The Vicar of Wakefield (Google eBook)

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C. E. Merrill, 1906 - 301 pages
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User Review  - stillatim - LibraryThing

What's going on here? According to the introduction and notes, it's satire on literary convention. But satire seems too harsh- more like loving parody. I have very little to say, except that if i had ... Read full review

Review: The Vicar of Wakefield

User Review  - Tony - Goodreads

THE VICAR OF WAKEFIELD. (1766). Oliver Goldsmith. ***. When I first read this novel forty-some years ago, I wasn't quite sure what I had just read. On second reading, I'm still confused. The novel ... Read full review

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Page 201 - When lovely woman stoops to folly. And finds, too late, that men betray. What charm can soothe her melancholy, What art can wash her guilt away? The only art her guilt to cover. To hide her shame from every eye, To give repentance to her lover, And wring his bosom, is to die.
Page 137 - This dog and man at first were friends ; But when a pique began, The dog, to gain some private ends, Went mad, and bit the man. Around from all the...
Page 77 - Forbear, my son," the Hermit cries, " To tempt the dangerous gloom ; For yonder faithless phantom flies To lure thee to thy doom. " Here to the houseless child of want My door is open still; And though my portion is but scant, I give it with good will.
Page 81 - I'll seek the solitude he sought, And stretch me where he lay. And there, forlorn, despairing, hid, I'll lay me down and die: 'Twas so for me that Edwin did, And so for him will I.
Page 137 - GOOD people all, of every sort, Give ear unto my song; And if you find it wondrous short, It cannot hold you long. In Islington there was a man, Of whom the world might say, That still a godly race he ran, Whene'er he went to pray. A kind and gentle heart he had, To comfort friends and foes; The naked every day he clad, When he put on his clothes. And in that town a dog was found, As many dogs there be, Both mongrel, puppy, whelp, and hound, And curs of low degree. This dog and man at first were...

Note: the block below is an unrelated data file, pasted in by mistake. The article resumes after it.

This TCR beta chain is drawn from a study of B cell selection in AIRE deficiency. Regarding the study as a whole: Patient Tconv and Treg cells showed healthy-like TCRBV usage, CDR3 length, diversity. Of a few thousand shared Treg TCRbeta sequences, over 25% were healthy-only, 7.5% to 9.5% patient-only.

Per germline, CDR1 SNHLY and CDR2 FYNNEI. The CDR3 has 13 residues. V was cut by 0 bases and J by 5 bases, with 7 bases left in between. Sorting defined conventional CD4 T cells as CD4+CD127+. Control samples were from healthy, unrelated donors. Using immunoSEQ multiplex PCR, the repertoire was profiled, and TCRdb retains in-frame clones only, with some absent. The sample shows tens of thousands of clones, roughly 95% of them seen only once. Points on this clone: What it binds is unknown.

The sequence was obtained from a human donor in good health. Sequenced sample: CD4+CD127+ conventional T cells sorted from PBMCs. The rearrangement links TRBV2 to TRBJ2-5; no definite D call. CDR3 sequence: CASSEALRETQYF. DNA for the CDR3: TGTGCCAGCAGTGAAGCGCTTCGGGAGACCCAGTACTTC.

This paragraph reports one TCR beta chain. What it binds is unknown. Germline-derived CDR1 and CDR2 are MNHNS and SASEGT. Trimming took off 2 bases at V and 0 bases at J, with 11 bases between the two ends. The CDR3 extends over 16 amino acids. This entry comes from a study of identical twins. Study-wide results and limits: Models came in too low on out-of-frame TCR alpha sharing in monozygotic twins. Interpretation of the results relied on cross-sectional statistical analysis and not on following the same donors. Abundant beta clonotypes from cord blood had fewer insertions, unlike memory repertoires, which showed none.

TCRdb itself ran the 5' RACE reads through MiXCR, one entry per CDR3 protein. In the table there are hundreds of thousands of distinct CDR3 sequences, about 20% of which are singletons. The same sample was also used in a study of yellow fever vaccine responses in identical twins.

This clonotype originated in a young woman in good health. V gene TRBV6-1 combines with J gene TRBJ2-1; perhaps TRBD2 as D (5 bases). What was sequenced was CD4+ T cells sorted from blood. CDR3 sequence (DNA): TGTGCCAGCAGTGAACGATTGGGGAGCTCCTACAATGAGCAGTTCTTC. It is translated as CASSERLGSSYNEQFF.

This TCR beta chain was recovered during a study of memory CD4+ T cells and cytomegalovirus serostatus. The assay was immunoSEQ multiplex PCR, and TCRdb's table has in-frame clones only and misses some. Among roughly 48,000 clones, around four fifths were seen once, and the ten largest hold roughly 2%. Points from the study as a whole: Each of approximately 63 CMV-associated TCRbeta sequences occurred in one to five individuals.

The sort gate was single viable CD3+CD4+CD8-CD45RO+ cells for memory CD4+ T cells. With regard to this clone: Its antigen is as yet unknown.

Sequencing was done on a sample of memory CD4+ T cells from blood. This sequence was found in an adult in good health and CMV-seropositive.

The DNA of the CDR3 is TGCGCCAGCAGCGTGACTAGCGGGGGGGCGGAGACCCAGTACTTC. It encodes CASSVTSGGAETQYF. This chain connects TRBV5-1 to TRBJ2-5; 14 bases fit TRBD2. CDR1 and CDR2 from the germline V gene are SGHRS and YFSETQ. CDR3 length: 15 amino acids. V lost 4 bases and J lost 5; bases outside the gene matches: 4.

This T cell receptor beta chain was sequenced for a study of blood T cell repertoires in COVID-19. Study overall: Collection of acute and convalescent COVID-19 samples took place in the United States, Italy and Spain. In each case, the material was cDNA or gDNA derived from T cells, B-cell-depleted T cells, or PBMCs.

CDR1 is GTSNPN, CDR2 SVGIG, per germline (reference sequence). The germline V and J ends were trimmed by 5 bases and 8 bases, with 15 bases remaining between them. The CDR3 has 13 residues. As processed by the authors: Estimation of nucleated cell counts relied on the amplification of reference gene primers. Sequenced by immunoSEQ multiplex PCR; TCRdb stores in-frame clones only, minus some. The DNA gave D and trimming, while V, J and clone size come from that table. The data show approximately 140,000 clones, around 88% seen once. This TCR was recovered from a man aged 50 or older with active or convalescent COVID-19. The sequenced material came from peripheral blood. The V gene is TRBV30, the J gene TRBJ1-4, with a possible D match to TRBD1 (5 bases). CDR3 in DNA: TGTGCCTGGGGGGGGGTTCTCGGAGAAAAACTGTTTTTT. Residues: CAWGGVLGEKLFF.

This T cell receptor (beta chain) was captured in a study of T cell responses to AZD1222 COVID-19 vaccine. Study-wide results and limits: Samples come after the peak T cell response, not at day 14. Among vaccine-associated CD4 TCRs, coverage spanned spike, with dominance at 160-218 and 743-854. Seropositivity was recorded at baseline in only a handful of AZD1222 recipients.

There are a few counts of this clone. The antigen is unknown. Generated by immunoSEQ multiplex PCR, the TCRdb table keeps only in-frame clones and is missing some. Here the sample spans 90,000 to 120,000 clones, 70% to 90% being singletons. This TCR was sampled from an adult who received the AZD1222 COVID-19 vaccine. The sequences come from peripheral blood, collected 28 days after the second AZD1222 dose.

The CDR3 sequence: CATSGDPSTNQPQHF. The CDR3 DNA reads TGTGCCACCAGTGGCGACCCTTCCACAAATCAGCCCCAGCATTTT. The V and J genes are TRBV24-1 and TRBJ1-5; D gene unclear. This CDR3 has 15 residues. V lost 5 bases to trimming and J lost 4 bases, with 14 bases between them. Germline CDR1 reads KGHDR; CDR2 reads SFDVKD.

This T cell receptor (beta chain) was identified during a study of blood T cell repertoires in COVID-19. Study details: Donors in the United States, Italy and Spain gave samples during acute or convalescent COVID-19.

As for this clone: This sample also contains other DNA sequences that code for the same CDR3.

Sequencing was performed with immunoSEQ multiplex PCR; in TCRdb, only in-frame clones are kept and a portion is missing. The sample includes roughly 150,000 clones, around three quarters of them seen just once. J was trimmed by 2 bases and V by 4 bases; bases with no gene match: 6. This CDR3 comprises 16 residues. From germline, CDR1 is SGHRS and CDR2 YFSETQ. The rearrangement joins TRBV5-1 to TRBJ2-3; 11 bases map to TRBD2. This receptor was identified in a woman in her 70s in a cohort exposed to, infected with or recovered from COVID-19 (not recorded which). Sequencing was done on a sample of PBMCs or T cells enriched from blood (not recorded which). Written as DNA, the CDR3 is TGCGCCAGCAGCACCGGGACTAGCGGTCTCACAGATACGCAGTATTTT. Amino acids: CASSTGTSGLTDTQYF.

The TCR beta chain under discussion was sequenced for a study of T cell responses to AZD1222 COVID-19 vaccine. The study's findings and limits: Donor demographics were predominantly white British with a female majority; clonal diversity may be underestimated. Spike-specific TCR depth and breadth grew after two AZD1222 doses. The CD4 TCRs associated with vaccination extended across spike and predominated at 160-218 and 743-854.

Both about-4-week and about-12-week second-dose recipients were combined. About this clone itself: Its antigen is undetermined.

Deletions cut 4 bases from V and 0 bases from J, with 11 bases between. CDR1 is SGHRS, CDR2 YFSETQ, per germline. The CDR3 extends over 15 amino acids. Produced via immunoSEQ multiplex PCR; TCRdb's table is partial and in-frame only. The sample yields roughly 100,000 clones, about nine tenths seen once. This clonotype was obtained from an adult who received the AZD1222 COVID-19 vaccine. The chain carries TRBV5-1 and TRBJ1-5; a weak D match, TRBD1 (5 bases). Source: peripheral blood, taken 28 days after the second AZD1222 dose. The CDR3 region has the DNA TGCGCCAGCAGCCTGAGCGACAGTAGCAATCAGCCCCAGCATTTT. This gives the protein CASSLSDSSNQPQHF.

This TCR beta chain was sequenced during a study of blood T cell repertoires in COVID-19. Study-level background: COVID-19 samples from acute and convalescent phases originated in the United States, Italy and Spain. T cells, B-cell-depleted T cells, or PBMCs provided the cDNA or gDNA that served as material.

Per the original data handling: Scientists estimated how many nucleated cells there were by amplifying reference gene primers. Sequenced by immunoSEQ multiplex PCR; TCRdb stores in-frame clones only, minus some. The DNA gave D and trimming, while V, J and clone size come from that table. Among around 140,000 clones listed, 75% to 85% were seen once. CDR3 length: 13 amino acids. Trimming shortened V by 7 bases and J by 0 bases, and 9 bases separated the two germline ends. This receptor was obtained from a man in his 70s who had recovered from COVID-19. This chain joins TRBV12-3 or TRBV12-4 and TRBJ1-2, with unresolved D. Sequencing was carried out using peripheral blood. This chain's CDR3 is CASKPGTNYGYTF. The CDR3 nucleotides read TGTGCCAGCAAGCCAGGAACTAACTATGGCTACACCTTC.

Page 49 - You are going, my boy," cried I, "to London, on foot, in the manner Hooker, your great ancestor, travelled there before you. Take from me the same horse that was given him by the good Bishop Jewel, this staff; and...
Page 283 - Hooker boasted 01 with much joy and gratitude, when he saw his mother and friends: and at the bishop's parting with him, the bishop gave him good counsel, and his benediction, but forgot to give him money; which when the bishop had considered, he sent a servant in all haste to call Richard back to him; and at Richard's return, the bishop said to him, ' Richard, I sent for ' you back to lend you a horse which hath carried me many a mile, and ' 1 thank GOD, with much ease...
Page 104 - Never mind our son," cried my wife; " depend upon it he knows what he is about. I'll warrant we'll never see him sell his hen of a rainy day. I have seen him buy such bargains as would amaze one. I'll tell you a good story about that, that will make you split your sides with laughing. But, as I live, yonder comes Moses, without a horse, and the box at his back.
Page 17 - I received one morning a message from poor Goldsmith that he was in great distress, and as it was not in his power to come to me, begging that I would come to him as soon as possible. I sent him a guinea, and promised to come to him directly. I...
Page 174 - I had some knowledge of music, with a tolerable voice, and now turned what was once my amusement into a present means of subsistence. I passed among the harmless peasants of Flanders, and among such of the French as were poor enough to be very merry; for I ever found them sprightly in proportion to their wants. Whenever I approached a peasant's house, towards night-fall, I played one of my most merry tunes, and that procured me not only a lodging, but subsistence for the next day.

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